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Closer scrutiny of prescription drugs recommended to protect public

Robin Wulffson MD's picture
drug approval, side-effects, bad drugs, safety, FDA, IOM

According to the Institute of Medicine (IOM), in any given month, an estimated 48% of Americans take at least one prescription drug. Although these medications may be essential for treating and illness, they also may possess serious side effects. To insure the safety of pharmaceuticals, the Food and Drug Administration (FDA) requires their manufacturer conduct clinical trials that demonstrate both their safety and effectiveness.

Not uncommonly, however, harmful effects become apparent months and even years after the drug receives approval. This is because of the fact that a group of patients in a clinical trial may not fully represent all the characteristics of the general population; furthermore, over the long-term, problems may surface that were not apparent during the follow-up period of the clinical trials. For this reason, the FDA requested the IOM to aid it in determining when it is appropriate to require a postmarketing study, which types of studies to require, how to best protect the rights and interests of patients who participate in research, and how to use research in making regulatory decisions. The IOM released the results of their study on May 1.

A number of high-profile drugs were found to be harmful once they were in general use. Examples include Avandia (rosiglitazone; GlaxoSmithKline), selective serotonin uptake inhibitors (SSRIs) in children, and Vioxx (rofecoxib; Merck). Therefore, the IOM determined that merely evaluating untoward events from a postmarketing perspective was not enough and recommended that the FDA should develop a way to prevent these events from occurring in in the first place.

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The IOM recommended that the FDA should prospectively determine and publicly identify the risk factors associated with a medication’s risks versus benefits. When the FDA finds higher risk, the agency should consider requiring further postmarketing research and should make public the reasons whether further scrutiny should be required. The IOM noted that the risk factors should include:

Medications that have been approved using several surrogate endpoints, where there is conflicting evidence about probable health outcomes. (Surrogate endpoints serve as substitute guidelines for checking on the total health of a patient in a medical trial. Clinical endpoints provide exact data relating to overall health and the efficacy of a treatment; however, surrogate endpoints can serve as stand-ins, providing needed information that correlates with possible diseases and complications. Surrogate endpoints allow treatment options to be planned in advance of more severe.)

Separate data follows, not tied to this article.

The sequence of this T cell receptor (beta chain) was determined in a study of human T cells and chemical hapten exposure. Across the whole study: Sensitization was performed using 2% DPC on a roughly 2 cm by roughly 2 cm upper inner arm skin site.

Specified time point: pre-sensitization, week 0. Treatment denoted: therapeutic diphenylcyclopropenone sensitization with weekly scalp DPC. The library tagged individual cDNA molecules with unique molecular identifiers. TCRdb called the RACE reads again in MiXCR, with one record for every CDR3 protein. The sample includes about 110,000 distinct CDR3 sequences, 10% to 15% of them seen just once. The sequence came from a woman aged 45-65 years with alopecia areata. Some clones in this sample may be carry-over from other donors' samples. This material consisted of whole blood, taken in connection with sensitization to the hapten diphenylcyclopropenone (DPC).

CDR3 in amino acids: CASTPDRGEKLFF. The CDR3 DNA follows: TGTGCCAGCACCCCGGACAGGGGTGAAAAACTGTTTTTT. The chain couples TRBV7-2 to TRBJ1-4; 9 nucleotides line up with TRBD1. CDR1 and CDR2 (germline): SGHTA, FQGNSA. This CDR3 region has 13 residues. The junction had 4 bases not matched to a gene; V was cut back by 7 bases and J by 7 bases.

A first-in-class drug approval that used surrogate endpoints intended for medicines belonging to a different drug class.
A drug associated with a troubling safety profile that could affect many people, that has to potential for severe adverse effects, or that has a strong biological rationale for a certain adverse effect.

The IOM concluded that current FDA guidelines fall short of the mark. The report notes: “The FDA’s current approach to drug oversight in the postmarket setting is not sufficiently systematic and does not ensure that it assesses the benefits and risks of drugs consistently over the drug’s life cycle. Adopting a regulatory framework that is standardized across all drugs, yet flexible enough to adapt to regulatory decisions of differing complexity, could help make the agency’s decision-making process more predictable, transparent, and proactive. These changes could allow the FDA to better anticipate post-approval research needs and improve drug safety for all Americans.”

Take home message:
A current phenomenon in American society is the widespread marketing of new drugs on TV and other media. These ads tout the many benefits of a drug for a medical condition you might have. They then ask you to query your physician whether you should take the medication. Interestingly, they also rattle off a number of serious adverse effects that can occur. Apparently, many listeners tune out this information and ask their physician for a prescription. All drugs, even over-the-counter drugs such as aspirin can have serious, even fatal, side effects. Before embarking on a medication regimen, apprise yourself of the benefits vs. risks. Ask yourself, and a healthcare professional, if the medication is definitely warranted with your condition. Also investigate healthier alternatives. For example, a diet and exercise program is preferable to taking antidiabetic or antihypertensive medication.

Reference: Institute of Medicine